Skip to main content

Banner Sponsors

Teddy Bear Academy - Online teddy bear making classes
Johnna's Mohair Store - Specializing in hand dyed mohair and alpaca

Carolynn Teenytinyteddybears
Posts: 444

A funny thing happened yesterday and I was wondering if it ever occurred..... And I am not getting at anyone, just ME.

I have been making a little bear for a friend. She is not a collector or anything and I think that is where my problem comes in. This has happened before and I dismissed it. Now it is worrying me.

Ok, so back to the bear. He is about 2 inches tall and is turning out very well (I thought). Redesigned his face and was happy.

THEN... My hubby and I got identical netbook bags so I thought I would hang a teddy on mine, I don't want to use one I have spent hours making. I found a whole bunch of mass produced key chain bears for $0.70. Ok they are thread jointed and stitching not that wonderful. But now I am wondering why I go to all the trouble.....

Also want to start selling and how do I justify the amount I want to charge, which will be over $0.70.

I suppose one answer would be not to give a hand made bear to someone who possibly wont appreciate it.... but now I am really feeling down.

desertmountainbear desertmountainbear
Bloomsburg, PA
Posts: 5,399

Dear Carolyn,  How does any artisan compete in a mass produced world?  I am a collector of fine crafts, I have been for many years. I can certainly spot a beautifully made basket, made by a master craftsman among the mass produced ones, and I will pay for that craftsmanship.   Your little keychain was most likely mass produced in some factory on an assembly line.  It can not compare to one person pouring their talent into a bear one at a time.   There are many collectors who cannot make their own bears, that want handmade bears, that will pay for them.

I rarely give a bear to anyone.  I have an aunt who bids on every bear I list on ebay.  She has bears I made back in the '80's.  I give her a bear every year for Christmas, because she is a collector.

I make bears because I love to.  When I sell them I do not think about the time I spent making them, if I did no one could afford them.  I think about the quality of the work I put into them, that I think can be seen.  That is what people will pay for.  When I purchase handmade items that is what I look for and will pay for.


Carolynn Teenytinyteddybears
Posts: 444

Thank you Joanne. I have been thinking about this so much. Perhaps I should stop the giving away thing too... perhaps that is (to me) what is undervaluing my bears.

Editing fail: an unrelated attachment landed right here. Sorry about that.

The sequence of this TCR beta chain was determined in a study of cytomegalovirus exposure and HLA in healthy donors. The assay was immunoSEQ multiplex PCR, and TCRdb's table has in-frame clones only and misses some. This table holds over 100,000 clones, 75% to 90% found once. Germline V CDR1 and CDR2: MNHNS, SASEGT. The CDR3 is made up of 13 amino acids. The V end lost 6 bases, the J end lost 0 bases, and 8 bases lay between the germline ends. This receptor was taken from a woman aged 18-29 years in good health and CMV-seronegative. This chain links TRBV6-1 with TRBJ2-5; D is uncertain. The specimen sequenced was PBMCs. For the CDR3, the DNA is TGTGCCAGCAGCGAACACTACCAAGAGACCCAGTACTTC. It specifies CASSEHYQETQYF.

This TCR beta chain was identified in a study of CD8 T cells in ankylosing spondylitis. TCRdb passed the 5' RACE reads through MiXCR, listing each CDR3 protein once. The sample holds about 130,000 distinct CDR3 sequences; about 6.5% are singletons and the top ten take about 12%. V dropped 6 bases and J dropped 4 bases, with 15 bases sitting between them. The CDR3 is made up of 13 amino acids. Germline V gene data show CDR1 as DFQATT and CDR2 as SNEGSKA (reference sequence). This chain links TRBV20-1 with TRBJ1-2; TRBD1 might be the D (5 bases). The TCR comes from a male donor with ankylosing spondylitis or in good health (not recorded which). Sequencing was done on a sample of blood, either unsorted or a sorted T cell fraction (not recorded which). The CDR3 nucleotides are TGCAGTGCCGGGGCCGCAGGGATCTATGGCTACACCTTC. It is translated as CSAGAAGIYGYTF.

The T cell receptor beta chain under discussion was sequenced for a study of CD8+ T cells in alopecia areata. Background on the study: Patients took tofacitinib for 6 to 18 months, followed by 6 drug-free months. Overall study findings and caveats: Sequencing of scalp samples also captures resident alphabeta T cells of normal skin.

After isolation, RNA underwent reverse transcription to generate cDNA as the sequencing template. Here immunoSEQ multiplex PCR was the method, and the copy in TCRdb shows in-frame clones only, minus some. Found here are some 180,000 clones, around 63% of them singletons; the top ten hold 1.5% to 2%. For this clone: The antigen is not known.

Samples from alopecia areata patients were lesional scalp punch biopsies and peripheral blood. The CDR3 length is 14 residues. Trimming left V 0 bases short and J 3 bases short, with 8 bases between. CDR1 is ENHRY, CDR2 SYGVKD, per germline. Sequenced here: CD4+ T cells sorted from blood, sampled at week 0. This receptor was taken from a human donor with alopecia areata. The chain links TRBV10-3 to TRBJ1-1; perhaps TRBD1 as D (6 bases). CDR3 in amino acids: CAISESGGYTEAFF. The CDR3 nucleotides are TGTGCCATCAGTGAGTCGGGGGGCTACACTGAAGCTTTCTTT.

I do understand what you are saying about paying for craftsmanship, and I would certainly never argue that everyone deserves to be paid for their talent. Perhaps my problem is trying to get appreciation out of someone who just does not understand.

tuppies teddies Tuppies Teddies
Lindenow, Central Gippsland
Posts: 1,969

I am of the same mould as Joanne, I create and make bears because I just love to.
Each bear I create is like a journey as he or she starts to evolve.

I do not have in my mind " I wonder how much this little one will fetch".
If someone purchases a bear of mine it does a lot for my self esteme and I am happy that the bear collecter will have a little bear that no one else has got.

If I get enough money to buy more bear stuff, ie  fur, eyes, etc I am stoked.

I don't take into consideration  my time when I price them and this is my choice..

Carolynn Teenytinyteddybears
Posts: 444

Denise, I had been feeling the same. I also love getting home made gifts. To me it means so much more than someone nipping out to buy something. But when what you have created can be compared to a key chain????? I thought I was doing something really special, and now just feel flat.

Us Bears Pennsylvania
Posts: 1,479

Rule #1:

Any job worth doing is worth doing well and a job well-done is its own reward.  If a job isn't rewarding, then it's not worth doing.

Rule #2:

People value most those things that come at a cost.


I do graphics and video work on the side.  I've got a very good computer setup at home.  It cost me a lot of money but is a fast computer with all software I need.  One reason I take on odd jobs like this is because I want to recoup part of the cost of the computer.  I don't make a lot of money doing it because I don't intend to make this my main occupation.  Not, now, at least.

The second reason I do it is because it is an extension of my real job.  I am the technical manager for a theater.  I operate and maintain all the projection, sound, lights and computers.  I oversee the creation of graphics and video for the theater's advertising department.  This is something I enjoy doing.  As, I said above, any job worth doing is a job worth doing well.  The rewards for me come from doing a job well.

I often do work for free.  Friends and family members call me up, sometimes daily, for help with little jobs on their computers.  I am glad to help when I can.  We're sort of obliged to help family and close friends for free.  But it was a few years ago when I stopped working for other people unless I was paid.  There has to be an exchange of money or something valued.

If you give something away for free, people will not value your work.  But, the very same work becomes valuable to a person when he has to pay for it.